This page covers installing your own local version of Python. It will be a more recent version than the “system” Python which is 2.6.6. See also the page Install Miniconda Python.
Your own version of Python would be needed if your application or code requires additional Python packages, a specific version or more up-to-date Python package, or a Python package that is only available in a more recent version of Python.
We will be using two small utility programs: scl and virtualenv.
SCL is the Software Collection Library which provides more recent versions
of python and virtualenv allows us to clone them into our own home directory.
scl --help and
First off, if you are writing Python code try to use a Python 3.6 version. This is because during “pip upgrades” the following message appears:
“DEPRECATION: Python 2.7 will reach the end of its life on January 1st, 2020. Please upgrade your Python as Python 2.7 won’t be maintained after that date. A future version of pip will drop support for Python 2.7.”
So let’s create a new Python 3.6 environment. If you absolutely need a Python 2.7 the procedure is similar.
We will first need to use the scl utility. This will show the list of what is available in the Software Collection Library:
$ scl --list devtoolset-3 devtoolset-4 devtoolset-6 perl516 python27 python33 rh-python34 rh-python36 <-- We will install this Python version. ruby193 $
What python are we running now? It’s the clusters system python.
$ which python /usr/bin/python <-- it's the system Python $ python -V Python 2.6.6 <-- it's version 2.6
Use scl to enable a new bash shell with Python 3.6 as the default python:
$ scl enable rh-python36 bash $ $ which python /opt/rh/rh-python36/root/usr/bin/python <-- scl has set a Python 3.6 environment for us $ python -V Python 3.6.3 <-- Check it's version 3.6
Use virtualenv to clone this Python environment. I store all my Python virtual environments in a subdirectory “virtualenvs” so I change to that directory first.
$ cd virtualenvs virtualenvs$ virtualenv mypy36 Using base prefix '/opt/rh/rh-python36/root/usr' New python executable in ~/virtualenvs/mypy36/bin/python3 Also creating executable in ~/virtualenvs/mypy36/bin/python Installing setuptools, pip, wheel...done. virtualenvs$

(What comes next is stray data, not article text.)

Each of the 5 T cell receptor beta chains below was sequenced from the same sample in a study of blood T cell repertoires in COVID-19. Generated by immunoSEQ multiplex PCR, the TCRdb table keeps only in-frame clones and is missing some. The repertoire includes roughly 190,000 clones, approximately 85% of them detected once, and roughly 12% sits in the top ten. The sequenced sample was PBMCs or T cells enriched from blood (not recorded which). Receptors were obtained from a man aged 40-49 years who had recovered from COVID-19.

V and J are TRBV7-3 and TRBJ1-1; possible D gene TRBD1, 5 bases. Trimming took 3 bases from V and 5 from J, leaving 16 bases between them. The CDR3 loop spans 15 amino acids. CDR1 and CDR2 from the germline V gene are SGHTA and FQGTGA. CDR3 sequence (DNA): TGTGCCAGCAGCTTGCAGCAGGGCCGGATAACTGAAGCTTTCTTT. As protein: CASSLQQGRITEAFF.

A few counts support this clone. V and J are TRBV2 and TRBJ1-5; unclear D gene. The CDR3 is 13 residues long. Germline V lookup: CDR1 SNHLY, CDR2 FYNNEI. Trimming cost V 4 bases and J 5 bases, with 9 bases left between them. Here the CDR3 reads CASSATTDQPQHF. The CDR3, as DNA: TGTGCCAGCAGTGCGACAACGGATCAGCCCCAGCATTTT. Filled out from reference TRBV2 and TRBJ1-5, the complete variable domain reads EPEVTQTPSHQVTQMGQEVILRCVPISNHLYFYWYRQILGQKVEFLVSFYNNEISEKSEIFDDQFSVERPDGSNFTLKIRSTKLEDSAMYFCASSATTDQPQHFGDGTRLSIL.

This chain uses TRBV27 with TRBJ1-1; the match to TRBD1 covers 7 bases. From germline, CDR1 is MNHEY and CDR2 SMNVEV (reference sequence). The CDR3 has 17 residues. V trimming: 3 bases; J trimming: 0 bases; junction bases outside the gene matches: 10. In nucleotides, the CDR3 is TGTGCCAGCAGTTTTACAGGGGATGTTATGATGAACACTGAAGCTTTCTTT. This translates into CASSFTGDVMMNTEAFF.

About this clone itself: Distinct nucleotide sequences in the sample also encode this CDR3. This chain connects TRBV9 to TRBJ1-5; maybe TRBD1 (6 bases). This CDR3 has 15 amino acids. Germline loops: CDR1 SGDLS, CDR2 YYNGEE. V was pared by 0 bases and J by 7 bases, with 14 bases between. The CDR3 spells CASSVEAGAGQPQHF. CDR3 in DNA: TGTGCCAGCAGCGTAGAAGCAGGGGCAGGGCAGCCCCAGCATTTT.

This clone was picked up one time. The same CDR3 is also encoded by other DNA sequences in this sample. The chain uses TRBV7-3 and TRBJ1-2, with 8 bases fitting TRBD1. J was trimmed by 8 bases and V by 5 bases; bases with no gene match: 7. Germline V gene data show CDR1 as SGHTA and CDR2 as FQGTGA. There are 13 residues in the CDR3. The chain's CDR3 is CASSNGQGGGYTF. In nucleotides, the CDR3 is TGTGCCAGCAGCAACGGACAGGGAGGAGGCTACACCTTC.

Now you need to “activate” this Python environment. Note: you must use
source mypy36/bin/activate from bash, you cannot run activate directly like
mypy36/bin/activate. A shortcut for source filename is
virtualenvs$ . mypy36/bin/activate (mypy36) ~/virtualenvs$
This will have added the path to this new Python i.e.
~/mypy36/bin to the start
of your existing PATH. It will change your PROMPT so you will know you are in
the new Python environment. It will have also added a “VIRTUAL_ENV” environment
(mypy36) $ which python ~/virtualenvs/mypy36/bin/python (mypy36) ermdc13 mlake/$ python -V Python 3.6.3
To exit this local python use “deactivate”. This will return you to the systems Python version 2.6.
(mypy36) ~$ deactivate $
The first thing you should do now is upgrade pip.
(mypy)$ pip install --upgrade pip You are using pip version 7.1.0, however version 19.1.1 is available. You should consider upgrading via the 'pip install --upgrade pip' command. Collecting pip Using cached .... Installing collected packages: pip Found existing installation: pip 7.1.0 Uninstalling pip-7.1.0: Successfully uninstalled pip-7.1.0 Successfully installed pip-19.1.1 (mypy)$
Now you should consider upgrading all the currently installed packages. You can get a list of Python packages which are outdated with:
(mypy) $ pip list --outdated Package Version Latest ---------- ------- ------ h5py 2.8.0 2.9.0 numpy 1.15.1 1.16.2 pip 18.0 19.0.3 scipy 1.1.0 1.2.1 setuptools 12.0.5 40.8.0 six 1.11.0 1.12.0
You can upgrade a package like “numpy” like this:
$ pip install --upgrade numpy
Another way to do this is to install the
pip-review package and use that:
$ pip install pip-review $ pip-review --interactive
interactive option will ask you if you wish to upgrade for each package or all
the packages at once. You can also use the
auto option. See
Installing, upgrading and managing packages is via the “pip” Python package manager.
pip help. Use
pip list and/or
pip freeze to list your installed Python packages.
pip search and
pip show to search for and show infomation on Python packages:
$ pip search rna ... Thestral (0.5.1) - A simple single cell RNA-seq analysis package PyRNA (1.0.0.dev4) - View RNA secondary structure and BLAST search it for identification ... $ pip show PyRNA Name: PyRNA Version: 1.0.0.dev4 Summary: View RNA secondary structure and BLAST search it for identification Home-page: https://github.com/pypa/sampleproject Author: Jan Aspan
pip install <package_name> and
pip uninstall <package_name> to install
or remove Python packages. Example: Install the numpy and PyRNA packages:
$ pip install numpy PyRNA Installing collected packages: numpy, PyRNA Successfully installed PyRNA-1.0.0.dev4 numpy-1.16.2 $